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Crime fighters in anthropology

I know a Guy

One man in particular has been an integral part of Anthropology Professor Christian Peterson’s career for more than 20 years, but he still does not know his name.

Over the decades, Peterson and his students have learned that the man was middle-aged, quite large, a hard-worker, and that his job required repetitive manual labor. He also knows that sometime before 1979, the man was murdered, dismembered and left in a cave near Dubois, Idaho. His torso was found in a burlap bag in 1979— in 1991, his limbs were discovered in the same cave. His head has never been found, making it very difficult for him to be identified. Researchers have studied his clothing searching for clues based on the types of snaps used on the shirt, for example, but have come up with very little information. Using an extensive database of bones from around the world, graduate student Hannah Dawson was able to discern a likely ancestry, age, stature and sex using measurements of his femur, pelvis, tibia, ulna and scapula.

For many years, Peterson, his colleague Amy Michael, and countless students have tried to learn more information about the man, in hopes of providing closure to his family.

“He’s been helping us teach generations of students,” Peterson said, “but he didn’t sign up for this.”

Since arriving at Idaho State University, Michael has worked with law enforcement and the clues found through decades of research, trying to end the case. She hopes that, through anonymous reporting, someone will someday come forward with information.

“Somebody knows what happened to him,” she said. “Our first duty is to the deceased individual.”

The bones are only some of many that have graced Peterson and Michael’s teaching and research laboratory. Another set of bones came to the University in 1998, when Peterson assisted law enforcement in identifying a deceased man whose body was not claimed by his family. Peterson said cases like that one are sad, but that through the bones, his students have been able to learn not only the basics of forensic anthropology and osteology, but about how lifestyle issues, like alcohol and opiod abuse, can affect bone structure and change the way the body ages.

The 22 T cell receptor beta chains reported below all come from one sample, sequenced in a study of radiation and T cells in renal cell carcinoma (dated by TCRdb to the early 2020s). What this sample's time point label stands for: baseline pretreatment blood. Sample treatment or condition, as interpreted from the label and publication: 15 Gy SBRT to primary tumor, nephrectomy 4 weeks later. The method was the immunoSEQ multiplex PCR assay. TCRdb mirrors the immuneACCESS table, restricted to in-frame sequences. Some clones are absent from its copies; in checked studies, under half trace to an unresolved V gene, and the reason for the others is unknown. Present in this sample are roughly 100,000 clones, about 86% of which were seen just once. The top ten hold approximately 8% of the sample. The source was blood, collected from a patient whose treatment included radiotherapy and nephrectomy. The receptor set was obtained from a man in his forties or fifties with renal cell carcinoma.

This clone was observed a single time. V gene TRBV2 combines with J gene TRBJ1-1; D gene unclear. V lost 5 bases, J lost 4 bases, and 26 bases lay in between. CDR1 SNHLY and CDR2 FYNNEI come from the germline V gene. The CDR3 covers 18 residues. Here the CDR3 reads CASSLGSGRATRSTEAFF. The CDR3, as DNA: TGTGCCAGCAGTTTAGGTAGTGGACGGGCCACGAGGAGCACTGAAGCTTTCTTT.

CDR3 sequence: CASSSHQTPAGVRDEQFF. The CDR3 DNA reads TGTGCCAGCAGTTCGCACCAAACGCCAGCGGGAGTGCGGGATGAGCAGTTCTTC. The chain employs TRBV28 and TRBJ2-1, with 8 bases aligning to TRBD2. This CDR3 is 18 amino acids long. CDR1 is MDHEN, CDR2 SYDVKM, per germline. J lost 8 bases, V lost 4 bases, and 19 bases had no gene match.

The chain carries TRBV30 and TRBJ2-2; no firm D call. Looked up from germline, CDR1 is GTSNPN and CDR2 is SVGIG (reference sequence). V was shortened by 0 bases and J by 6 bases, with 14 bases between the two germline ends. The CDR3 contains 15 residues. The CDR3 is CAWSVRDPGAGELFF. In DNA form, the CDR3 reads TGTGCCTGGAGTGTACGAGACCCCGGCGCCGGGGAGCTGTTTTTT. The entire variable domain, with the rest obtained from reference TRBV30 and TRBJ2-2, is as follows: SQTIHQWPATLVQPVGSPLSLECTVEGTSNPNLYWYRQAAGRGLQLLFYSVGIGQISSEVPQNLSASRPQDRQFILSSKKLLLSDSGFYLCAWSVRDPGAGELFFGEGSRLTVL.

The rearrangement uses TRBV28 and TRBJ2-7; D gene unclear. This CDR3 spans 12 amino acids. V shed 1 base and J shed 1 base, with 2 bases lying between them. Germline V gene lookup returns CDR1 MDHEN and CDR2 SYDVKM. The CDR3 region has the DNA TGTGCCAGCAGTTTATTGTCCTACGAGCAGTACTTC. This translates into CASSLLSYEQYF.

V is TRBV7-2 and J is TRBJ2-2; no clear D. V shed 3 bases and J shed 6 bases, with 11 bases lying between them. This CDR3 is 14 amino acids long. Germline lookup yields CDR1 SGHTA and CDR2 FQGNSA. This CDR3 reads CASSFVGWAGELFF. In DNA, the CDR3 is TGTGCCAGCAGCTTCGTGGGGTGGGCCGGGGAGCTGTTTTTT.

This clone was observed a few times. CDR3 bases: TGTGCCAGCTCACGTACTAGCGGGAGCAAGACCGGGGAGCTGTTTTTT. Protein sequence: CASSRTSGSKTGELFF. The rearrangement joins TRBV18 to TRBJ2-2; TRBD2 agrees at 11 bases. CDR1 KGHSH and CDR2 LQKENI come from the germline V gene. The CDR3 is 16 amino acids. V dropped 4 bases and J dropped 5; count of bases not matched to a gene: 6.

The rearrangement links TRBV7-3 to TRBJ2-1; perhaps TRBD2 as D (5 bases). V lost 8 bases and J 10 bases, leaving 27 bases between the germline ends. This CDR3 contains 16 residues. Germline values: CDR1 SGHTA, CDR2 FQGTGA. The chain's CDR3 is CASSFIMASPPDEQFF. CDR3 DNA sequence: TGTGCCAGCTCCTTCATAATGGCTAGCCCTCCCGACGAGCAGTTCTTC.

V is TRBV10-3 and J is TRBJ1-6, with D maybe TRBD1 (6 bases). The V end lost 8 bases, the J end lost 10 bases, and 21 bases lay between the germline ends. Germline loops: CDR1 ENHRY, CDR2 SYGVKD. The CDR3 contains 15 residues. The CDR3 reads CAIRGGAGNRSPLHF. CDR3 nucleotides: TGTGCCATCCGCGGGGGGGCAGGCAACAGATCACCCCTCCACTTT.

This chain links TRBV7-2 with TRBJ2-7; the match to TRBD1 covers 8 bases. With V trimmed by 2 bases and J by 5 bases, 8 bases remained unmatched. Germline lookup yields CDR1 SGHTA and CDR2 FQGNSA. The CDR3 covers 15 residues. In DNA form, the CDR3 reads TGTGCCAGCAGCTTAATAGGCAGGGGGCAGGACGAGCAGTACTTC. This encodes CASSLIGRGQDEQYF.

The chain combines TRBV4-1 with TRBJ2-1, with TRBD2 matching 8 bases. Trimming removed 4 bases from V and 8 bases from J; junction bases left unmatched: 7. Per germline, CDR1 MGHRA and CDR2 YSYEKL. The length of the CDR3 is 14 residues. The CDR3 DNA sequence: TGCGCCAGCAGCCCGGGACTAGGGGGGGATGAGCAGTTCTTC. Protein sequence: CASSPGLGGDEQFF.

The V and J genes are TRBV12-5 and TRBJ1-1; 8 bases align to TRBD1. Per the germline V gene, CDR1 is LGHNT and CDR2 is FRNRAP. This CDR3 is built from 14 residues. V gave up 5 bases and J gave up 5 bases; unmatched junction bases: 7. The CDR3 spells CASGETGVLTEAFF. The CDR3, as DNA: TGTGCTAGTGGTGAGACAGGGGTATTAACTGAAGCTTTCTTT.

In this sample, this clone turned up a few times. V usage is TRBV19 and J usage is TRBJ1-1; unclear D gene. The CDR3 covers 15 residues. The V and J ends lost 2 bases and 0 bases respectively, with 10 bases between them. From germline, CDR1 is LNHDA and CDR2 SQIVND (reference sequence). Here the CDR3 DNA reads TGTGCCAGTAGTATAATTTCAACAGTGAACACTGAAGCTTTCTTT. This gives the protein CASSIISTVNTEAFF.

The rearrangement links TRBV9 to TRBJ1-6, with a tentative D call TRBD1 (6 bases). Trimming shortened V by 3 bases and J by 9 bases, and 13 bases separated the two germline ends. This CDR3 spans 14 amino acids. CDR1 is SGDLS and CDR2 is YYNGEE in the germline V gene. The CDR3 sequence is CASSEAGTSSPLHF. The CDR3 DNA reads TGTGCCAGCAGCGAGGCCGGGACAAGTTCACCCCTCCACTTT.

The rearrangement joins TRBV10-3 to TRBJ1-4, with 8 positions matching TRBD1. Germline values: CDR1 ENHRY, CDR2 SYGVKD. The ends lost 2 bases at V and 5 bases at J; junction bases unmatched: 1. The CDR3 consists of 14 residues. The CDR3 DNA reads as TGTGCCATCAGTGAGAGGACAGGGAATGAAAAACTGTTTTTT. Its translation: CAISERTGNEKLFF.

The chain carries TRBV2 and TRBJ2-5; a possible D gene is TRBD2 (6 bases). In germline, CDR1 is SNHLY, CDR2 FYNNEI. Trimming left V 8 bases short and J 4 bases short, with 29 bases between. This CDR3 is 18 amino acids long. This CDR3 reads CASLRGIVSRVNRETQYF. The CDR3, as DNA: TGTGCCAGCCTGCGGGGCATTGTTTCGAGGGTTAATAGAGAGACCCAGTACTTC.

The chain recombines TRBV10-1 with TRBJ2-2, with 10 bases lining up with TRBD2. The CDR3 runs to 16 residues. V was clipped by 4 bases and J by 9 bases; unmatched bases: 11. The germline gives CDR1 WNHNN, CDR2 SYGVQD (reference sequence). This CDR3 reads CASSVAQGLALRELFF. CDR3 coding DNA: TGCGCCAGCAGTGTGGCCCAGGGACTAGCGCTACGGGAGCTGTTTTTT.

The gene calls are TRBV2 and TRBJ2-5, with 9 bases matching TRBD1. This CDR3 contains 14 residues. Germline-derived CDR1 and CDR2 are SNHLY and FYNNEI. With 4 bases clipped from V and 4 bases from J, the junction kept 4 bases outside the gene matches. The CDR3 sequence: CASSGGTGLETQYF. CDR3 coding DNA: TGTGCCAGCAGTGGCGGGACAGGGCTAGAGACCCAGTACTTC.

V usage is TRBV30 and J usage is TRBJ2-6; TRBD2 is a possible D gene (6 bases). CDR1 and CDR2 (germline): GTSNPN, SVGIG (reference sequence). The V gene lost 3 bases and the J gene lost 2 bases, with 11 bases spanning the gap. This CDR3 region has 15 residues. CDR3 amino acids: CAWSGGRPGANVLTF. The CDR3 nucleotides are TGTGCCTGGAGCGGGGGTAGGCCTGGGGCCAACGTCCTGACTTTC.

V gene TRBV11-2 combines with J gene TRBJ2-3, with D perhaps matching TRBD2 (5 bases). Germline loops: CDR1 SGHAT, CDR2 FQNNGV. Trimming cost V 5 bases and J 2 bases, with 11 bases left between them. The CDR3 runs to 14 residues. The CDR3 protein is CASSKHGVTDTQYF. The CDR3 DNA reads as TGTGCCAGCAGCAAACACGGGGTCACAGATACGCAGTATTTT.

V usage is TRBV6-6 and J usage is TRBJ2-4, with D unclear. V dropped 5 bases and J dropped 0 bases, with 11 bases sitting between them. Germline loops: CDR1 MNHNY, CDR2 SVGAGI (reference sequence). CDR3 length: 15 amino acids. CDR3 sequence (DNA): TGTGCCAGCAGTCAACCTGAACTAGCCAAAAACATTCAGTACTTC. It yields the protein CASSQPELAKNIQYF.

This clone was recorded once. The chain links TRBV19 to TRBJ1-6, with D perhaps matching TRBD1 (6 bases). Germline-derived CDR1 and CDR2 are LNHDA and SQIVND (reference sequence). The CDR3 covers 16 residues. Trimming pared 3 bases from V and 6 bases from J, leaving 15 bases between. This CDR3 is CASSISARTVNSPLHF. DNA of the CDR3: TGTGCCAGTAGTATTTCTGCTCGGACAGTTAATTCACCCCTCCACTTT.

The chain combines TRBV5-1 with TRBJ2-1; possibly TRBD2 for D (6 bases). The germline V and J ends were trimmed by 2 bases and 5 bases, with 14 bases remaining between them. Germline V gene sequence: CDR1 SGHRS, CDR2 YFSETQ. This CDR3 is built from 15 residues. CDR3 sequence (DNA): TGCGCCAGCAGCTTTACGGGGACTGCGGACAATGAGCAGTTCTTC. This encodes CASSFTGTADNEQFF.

“He has done a lot of good,” Peterson said.

During her career, Michael has worked with law enforcement many times, helping to solve cases, or working as an expert witness. Forensic anthropologists are different than law enforcement officials in that they can look at cases from an academic perspective. Locally, the researchers have trainings planned with law enforcement to share what kind of knowledge they can bring to cases, and so law enforcement and the University can work together to provide more opportunities for students. Forensic anthropologists can study the soil or bug life surrounding a crime scene, for example, and determine Forensic anthropologists can be especially helpful in cold cases, like the man found near Dubois.

“We care about culture and people,” she said. “We have the ability to sit here and think, and to try new methods.”

Michael didn’t plan on becoming a forensic anthropologist. Originally, she was a women’s studies major. It only took one osteology course for her to change her career path.

“It blew me away that you could know so much with just looking at bones,” she said. “It is incredibly satisfying.”

Amy Michael and Christian Peterson study remains with a group of graduate students.